NASA Says Mars Polar Lander Mission Officially OverAired January 17, 2000 - 2:48 p.m. ET
THIS IS A RUSH TRANSCRIPT. THIS COPY MAY NOT BE IN ITS FINAL FORM AND MAY BE UPDATED.
NATALIE ALLEN, CNN ANCHOR: The Mars Polar Lander mission is officially over. NASA made what it says its last attempt to communicate with the craft this morning with no success. The Polar Lander should have touched down December 3, but something went wrong with the $165 million mission.
Here's CNN Miami bureau chief John Zarrella.
JOHN ZARRELLA, CNN MIAMI BUREAU CHIEF (voice-over): For six weeks, NASA engineers waited and hoped for a long-distance call from Mars. It never came. The last communication with the Polar Lander was December 3, just before it entered the Martian atmosphere. Repeated attempts were made to contact the lander, but with each failed try, hope faded.
RICHARD COOK, POLAR LANDER PROJECT MGR.: I'm not going to tell you otherwise -- we're less confident. But at this point, we're -- you know, we still have a lot of things we can try and we're going to keep doing that.
ZARRELLA: Within the first week, NASA's self-described best chance to contact the vehicle came and went just as the other attempts had gone.
UNIDENTIFIED MALE: Sorry to report that all we have is HKTM at this point. It seems to have been a nominal no contact MR pass.
UNIDENTIFIED MALE: Copy that, Mark. Thanks for hanging in there with us.
ZARRELLA: Since then, the Polar Lander team continued to listen for a signal, but the real focus has shifted.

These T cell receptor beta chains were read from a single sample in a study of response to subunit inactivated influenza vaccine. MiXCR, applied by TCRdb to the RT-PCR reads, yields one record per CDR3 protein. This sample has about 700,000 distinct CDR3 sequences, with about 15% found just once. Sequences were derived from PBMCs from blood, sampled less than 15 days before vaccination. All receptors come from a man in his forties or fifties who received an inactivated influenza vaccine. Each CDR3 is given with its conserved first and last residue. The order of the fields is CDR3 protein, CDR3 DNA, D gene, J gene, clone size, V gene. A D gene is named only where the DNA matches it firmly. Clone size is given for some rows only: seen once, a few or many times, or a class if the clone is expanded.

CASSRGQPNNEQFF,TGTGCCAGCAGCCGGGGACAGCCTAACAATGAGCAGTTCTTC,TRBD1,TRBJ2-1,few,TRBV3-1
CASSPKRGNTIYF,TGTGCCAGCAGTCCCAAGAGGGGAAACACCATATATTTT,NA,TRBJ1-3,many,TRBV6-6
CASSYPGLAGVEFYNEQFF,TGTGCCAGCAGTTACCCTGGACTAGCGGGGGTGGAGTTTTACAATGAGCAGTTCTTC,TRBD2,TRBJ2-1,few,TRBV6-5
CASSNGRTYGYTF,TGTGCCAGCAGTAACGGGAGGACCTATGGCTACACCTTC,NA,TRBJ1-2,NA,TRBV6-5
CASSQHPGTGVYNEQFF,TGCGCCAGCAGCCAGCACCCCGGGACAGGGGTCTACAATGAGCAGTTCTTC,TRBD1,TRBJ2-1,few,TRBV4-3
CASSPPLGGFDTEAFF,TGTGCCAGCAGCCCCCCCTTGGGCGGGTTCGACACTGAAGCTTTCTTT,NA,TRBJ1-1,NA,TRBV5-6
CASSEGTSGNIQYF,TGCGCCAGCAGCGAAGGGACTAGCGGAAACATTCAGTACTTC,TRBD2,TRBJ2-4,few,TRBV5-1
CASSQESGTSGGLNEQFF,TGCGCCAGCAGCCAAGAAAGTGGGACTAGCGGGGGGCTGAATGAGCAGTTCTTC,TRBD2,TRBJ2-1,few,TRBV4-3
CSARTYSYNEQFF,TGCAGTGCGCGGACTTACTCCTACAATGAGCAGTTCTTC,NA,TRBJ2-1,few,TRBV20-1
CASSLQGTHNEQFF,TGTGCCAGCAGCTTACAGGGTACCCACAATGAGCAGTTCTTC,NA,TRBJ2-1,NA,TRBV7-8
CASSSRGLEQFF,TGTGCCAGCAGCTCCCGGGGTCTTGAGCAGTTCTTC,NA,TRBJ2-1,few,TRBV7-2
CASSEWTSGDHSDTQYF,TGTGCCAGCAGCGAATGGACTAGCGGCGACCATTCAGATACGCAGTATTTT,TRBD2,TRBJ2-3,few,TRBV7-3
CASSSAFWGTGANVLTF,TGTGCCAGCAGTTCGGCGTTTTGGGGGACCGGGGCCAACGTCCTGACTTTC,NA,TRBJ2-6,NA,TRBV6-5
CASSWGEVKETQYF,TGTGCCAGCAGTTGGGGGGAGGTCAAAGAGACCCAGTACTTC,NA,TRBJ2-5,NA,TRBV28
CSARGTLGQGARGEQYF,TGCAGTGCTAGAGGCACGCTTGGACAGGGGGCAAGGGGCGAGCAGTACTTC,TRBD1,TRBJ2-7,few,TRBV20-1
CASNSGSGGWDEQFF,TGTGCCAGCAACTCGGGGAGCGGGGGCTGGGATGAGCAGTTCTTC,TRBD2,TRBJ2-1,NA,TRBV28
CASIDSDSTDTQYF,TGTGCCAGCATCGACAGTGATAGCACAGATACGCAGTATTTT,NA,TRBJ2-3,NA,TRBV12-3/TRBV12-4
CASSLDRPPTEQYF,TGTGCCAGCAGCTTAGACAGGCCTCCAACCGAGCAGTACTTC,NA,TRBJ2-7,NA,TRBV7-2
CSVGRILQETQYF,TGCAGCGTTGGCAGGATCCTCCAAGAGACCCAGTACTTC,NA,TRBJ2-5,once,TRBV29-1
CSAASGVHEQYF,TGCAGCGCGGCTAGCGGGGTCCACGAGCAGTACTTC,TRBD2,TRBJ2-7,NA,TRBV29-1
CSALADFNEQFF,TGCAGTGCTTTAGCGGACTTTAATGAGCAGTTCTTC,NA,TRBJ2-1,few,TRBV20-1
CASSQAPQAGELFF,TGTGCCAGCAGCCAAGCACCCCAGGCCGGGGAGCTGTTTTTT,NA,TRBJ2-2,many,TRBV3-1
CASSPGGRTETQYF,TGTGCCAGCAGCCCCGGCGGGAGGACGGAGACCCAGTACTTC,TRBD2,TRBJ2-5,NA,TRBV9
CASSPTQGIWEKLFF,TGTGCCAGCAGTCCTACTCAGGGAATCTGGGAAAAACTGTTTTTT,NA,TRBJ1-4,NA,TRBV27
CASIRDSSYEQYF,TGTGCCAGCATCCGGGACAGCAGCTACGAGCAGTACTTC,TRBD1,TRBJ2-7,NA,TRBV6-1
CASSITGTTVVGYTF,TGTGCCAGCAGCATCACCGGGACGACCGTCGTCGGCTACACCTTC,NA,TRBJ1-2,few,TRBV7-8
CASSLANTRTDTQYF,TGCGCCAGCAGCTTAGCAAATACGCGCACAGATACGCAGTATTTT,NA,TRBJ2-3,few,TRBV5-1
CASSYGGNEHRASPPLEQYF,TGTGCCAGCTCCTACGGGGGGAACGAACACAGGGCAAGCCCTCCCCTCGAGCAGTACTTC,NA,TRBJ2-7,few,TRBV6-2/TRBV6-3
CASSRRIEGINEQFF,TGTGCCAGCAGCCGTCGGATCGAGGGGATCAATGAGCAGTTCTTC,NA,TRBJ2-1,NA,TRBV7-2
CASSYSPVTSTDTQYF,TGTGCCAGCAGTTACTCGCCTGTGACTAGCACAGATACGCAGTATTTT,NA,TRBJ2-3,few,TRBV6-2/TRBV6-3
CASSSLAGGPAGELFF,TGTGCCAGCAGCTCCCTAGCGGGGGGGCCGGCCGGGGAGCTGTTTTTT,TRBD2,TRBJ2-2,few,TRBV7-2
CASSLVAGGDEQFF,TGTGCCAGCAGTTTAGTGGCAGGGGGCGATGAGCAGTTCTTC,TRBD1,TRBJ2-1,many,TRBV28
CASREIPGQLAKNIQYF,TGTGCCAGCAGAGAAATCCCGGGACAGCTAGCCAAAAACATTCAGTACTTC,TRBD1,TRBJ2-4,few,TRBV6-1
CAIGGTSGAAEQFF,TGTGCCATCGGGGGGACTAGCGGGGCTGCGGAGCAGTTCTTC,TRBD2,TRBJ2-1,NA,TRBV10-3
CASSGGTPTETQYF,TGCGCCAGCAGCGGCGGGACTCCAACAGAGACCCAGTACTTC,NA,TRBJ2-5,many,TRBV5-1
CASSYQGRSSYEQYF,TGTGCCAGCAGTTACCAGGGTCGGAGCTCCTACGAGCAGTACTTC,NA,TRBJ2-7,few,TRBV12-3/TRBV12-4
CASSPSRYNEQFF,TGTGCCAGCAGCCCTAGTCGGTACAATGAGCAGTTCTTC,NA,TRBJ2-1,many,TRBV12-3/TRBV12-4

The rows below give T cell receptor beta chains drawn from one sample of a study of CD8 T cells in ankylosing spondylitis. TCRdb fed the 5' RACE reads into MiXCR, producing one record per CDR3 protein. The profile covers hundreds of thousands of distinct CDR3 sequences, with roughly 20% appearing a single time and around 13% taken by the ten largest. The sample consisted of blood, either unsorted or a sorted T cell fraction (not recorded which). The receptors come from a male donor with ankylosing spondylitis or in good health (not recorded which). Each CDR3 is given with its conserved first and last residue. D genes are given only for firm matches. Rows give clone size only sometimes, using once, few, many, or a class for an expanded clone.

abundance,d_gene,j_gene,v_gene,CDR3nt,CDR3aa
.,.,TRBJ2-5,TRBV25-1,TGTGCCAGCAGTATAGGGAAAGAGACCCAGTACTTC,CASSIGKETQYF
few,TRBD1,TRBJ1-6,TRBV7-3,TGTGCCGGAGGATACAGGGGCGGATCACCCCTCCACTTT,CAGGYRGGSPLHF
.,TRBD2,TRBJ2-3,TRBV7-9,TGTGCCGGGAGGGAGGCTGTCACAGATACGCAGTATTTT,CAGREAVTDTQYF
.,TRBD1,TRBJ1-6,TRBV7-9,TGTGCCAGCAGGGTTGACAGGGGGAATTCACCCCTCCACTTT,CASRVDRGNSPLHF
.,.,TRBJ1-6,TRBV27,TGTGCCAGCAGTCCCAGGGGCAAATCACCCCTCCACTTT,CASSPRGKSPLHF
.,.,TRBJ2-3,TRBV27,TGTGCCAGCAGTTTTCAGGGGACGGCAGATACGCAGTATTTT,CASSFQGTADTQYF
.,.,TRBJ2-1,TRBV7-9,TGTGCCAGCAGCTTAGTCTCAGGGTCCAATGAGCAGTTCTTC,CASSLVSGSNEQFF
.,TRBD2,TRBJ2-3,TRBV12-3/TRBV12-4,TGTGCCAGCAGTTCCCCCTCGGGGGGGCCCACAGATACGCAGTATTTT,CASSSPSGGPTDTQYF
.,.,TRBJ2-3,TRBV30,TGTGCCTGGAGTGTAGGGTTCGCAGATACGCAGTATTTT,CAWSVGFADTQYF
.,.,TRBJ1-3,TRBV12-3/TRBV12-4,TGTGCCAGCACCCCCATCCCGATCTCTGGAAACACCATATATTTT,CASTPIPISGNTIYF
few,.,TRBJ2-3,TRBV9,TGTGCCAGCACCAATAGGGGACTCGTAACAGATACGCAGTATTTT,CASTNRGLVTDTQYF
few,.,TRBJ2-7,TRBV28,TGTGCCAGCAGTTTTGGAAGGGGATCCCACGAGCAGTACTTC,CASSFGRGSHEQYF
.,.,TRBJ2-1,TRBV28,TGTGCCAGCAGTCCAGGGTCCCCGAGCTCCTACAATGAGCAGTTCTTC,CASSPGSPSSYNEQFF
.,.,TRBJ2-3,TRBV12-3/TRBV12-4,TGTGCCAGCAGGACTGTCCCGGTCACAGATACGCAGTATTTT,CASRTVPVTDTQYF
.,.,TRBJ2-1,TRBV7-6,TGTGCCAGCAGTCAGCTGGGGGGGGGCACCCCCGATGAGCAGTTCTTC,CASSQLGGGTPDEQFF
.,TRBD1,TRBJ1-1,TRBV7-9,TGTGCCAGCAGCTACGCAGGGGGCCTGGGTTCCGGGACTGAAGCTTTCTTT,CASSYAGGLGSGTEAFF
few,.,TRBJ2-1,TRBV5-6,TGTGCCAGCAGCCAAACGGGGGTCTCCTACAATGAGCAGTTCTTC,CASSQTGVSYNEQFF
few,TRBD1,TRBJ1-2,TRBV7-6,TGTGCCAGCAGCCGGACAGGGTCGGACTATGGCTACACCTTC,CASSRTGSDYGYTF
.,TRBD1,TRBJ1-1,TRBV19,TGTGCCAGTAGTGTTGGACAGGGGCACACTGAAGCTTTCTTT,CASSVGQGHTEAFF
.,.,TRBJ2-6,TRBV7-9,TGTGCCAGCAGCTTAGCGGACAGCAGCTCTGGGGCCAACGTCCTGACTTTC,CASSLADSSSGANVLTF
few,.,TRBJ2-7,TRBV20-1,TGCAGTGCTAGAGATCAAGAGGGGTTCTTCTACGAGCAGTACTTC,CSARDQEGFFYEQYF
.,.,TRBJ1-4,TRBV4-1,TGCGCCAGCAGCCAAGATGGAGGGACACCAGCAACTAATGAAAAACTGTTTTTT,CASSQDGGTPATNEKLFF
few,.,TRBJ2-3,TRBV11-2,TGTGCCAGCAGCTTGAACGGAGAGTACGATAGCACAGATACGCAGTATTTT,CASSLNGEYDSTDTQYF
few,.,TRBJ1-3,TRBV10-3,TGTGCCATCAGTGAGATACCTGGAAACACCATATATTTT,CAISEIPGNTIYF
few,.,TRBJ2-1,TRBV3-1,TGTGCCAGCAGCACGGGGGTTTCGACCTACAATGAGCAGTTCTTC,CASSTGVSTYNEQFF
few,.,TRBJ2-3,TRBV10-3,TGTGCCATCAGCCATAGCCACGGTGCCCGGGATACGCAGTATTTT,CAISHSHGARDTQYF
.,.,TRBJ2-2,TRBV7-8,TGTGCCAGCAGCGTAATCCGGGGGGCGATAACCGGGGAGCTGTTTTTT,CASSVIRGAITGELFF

ROB MANNING, MARS 2003 MISSION MGR.: We're going to have a document this thick, just chock full of lessons learned, of how we do these kinds of missions, how we build them, how we test them, how we validate that what we build will work.
ZARRELLA: Following the losses of the last two Mars probes, the Climate Orbiter and the Polar Lander, two independent investigating teams are reviewing NASA's Mars program. Engineers at the Jet Propulsion Laboratory say there are basic questions to be asked. UNIDENTIFIED MALE: I would ask, you know, where do you think -- where was this system not as robust as you would have liked it to have been. Where would you have had additional tests? You know, ask that question. If you had another $10 million, where would you have spent it?
ZARRELLA: One answer was clear from the beginning. Polar Lander was not equipped with a means of communicating to Earth as it descended through the Martian atmosphere. NASA engineers say future probes will have that ability. But because Polar Lander didn't, it may never be known whether the lander burned up in Mars' atmosphere or crashed on the planet.
John Zarrella, CNN, Miami.
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